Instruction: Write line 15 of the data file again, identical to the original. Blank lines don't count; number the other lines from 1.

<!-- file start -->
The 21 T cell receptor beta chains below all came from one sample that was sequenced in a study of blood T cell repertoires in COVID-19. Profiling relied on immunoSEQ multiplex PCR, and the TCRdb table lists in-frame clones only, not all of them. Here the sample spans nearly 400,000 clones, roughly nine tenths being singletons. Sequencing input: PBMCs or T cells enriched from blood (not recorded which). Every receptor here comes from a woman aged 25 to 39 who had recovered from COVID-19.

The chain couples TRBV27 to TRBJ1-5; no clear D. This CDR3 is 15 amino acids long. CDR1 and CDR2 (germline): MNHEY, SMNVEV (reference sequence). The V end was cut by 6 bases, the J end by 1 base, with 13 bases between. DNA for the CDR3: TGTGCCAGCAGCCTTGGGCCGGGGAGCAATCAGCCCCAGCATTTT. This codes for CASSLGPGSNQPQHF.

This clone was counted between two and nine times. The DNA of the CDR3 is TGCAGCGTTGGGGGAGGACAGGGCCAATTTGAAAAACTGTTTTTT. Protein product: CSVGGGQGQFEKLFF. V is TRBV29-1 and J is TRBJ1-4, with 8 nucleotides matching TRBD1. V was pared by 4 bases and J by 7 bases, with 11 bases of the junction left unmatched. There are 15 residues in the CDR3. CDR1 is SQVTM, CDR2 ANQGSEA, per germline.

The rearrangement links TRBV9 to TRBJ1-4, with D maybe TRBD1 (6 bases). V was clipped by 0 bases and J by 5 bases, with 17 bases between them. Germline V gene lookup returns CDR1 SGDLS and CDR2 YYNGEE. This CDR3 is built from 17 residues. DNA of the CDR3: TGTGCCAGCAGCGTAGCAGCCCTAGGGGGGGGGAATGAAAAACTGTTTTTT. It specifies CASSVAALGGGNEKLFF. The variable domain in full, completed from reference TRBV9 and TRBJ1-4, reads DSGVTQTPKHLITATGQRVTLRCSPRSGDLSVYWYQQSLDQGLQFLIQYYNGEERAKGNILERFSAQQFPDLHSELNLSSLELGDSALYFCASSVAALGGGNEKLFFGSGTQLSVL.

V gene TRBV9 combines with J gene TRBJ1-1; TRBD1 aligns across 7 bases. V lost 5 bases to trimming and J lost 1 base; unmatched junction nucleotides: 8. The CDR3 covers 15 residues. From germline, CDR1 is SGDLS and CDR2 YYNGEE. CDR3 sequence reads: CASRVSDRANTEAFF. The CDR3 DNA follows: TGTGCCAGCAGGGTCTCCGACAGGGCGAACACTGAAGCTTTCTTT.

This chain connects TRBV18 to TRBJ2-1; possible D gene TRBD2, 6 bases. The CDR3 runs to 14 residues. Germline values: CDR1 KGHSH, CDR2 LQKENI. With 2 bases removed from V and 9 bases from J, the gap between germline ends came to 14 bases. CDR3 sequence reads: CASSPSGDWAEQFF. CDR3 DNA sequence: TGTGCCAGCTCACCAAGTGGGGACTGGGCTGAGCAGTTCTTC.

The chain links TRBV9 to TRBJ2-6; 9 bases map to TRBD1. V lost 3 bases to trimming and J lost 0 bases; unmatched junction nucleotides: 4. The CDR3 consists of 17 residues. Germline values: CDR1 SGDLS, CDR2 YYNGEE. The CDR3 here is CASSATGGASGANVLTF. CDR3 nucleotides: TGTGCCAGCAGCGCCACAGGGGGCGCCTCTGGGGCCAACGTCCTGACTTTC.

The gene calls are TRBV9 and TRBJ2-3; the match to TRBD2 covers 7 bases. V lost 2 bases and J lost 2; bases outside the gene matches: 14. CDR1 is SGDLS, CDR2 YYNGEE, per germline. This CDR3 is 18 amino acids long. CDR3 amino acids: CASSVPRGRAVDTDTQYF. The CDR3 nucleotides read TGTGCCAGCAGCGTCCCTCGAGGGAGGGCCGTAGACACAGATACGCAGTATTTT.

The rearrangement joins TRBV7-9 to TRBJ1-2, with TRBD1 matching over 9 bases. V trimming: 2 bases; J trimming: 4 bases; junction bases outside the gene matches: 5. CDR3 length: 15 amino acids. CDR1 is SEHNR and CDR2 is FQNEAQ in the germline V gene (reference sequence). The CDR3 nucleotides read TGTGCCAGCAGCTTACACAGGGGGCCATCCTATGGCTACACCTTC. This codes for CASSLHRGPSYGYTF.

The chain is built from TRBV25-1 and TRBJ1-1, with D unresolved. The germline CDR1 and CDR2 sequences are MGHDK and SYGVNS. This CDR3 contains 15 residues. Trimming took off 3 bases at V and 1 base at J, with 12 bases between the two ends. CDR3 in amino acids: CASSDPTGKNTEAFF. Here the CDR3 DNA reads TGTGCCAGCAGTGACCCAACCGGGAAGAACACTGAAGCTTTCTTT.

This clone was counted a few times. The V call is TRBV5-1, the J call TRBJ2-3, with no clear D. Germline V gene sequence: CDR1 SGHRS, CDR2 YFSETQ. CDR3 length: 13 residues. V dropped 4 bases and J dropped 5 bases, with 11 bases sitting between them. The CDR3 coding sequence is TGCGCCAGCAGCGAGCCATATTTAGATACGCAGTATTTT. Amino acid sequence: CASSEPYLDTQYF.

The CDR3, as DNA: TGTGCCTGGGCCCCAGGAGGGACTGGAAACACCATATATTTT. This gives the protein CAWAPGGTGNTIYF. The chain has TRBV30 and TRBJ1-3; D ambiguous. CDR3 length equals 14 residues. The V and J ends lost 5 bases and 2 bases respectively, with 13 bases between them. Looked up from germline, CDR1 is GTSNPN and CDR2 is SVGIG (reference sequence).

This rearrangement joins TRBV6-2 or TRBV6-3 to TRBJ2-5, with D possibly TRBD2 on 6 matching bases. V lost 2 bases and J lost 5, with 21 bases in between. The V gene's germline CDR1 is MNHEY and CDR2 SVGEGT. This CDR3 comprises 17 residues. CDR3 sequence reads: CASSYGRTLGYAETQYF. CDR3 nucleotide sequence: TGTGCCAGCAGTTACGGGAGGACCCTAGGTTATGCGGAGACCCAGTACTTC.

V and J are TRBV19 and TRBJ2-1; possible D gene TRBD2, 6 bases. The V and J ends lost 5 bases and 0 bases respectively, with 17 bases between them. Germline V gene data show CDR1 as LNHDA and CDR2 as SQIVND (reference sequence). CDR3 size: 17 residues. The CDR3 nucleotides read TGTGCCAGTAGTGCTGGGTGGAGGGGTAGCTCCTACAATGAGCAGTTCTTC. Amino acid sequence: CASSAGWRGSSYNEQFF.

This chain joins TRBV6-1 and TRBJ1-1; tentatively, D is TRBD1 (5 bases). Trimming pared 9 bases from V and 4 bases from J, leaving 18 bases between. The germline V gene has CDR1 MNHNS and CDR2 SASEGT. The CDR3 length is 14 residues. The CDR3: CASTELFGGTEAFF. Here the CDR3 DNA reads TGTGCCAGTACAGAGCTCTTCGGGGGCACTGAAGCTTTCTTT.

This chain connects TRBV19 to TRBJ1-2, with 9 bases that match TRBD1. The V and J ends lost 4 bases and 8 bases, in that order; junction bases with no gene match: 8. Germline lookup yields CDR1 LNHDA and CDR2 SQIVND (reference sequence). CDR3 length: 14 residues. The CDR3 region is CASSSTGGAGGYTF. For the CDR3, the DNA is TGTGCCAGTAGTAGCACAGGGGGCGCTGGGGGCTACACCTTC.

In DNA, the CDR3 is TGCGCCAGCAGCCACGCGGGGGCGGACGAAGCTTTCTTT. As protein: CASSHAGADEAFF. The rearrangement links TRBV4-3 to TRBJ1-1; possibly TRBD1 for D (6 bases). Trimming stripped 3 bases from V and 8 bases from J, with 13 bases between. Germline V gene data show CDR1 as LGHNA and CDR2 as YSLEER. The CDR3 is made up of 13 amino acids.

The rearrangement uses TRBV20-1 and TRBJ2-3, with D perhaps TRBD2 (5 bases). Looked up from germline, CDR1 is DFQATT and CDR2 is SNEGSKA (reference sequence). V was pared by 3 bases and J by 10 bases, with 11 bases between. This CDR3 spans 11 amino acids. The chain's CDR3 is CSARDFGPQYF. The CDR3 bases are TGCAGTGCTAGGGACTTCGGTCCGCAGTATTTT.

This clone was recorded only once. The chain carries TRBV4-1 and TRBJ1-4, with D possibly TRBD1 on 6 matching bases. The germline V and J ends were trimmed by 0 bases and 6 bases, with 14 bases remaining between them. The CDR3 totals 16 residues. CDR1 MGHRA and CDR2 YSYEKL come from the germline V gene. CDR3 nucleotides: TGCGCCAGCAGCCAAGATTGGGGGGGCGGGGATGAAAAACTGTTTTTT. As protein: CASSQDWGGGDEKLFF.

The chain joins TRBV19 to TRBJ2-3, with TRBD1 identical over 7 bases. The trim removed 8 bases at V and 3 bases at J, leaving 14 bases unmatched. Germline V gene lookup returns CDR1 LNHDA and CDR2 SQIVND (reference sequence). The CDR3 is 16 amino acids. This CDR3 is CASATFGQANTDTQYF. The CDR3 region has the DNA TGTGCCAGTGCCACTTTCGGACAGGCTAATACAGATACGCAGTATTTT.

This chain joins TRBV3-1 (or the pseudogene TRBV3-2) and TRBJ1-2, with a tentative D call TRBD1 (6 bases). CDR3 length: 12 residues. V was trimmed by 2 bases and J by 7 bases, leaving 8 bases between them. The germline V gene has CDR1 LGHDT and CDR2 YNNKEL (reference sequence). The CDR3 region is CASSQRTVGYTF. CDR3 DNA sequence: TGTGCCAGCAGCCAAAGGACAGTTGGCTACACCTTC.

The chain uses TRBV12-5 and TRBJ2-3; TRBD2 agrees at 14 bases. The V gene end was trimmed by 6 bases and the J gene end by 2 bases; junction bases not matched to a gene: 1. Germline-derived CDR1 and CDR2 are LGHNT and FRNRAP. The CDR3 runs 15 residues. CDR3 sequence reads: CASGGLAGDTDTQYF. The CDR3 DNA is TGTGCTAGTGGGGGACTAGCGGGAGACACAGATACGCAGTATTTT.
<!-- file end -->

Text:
This chain joins TRBV6-1 and TRBJ1-1; tentatively, D is TRBD1 (5 bases). Trimming pared 9 bases from V and 4 bases from J, leaving 18 bases between. The germline V gene has CDR1 MNHNS and CDR2 SASEGT. The CDR3 length is 14 residues. The CDR3: CASTELFGGTEAFF. Here the CDR3 DNA reads TGTGCCAGTACAGAGCTCTTCGGGGGCACTGAAGCTTTCTTT.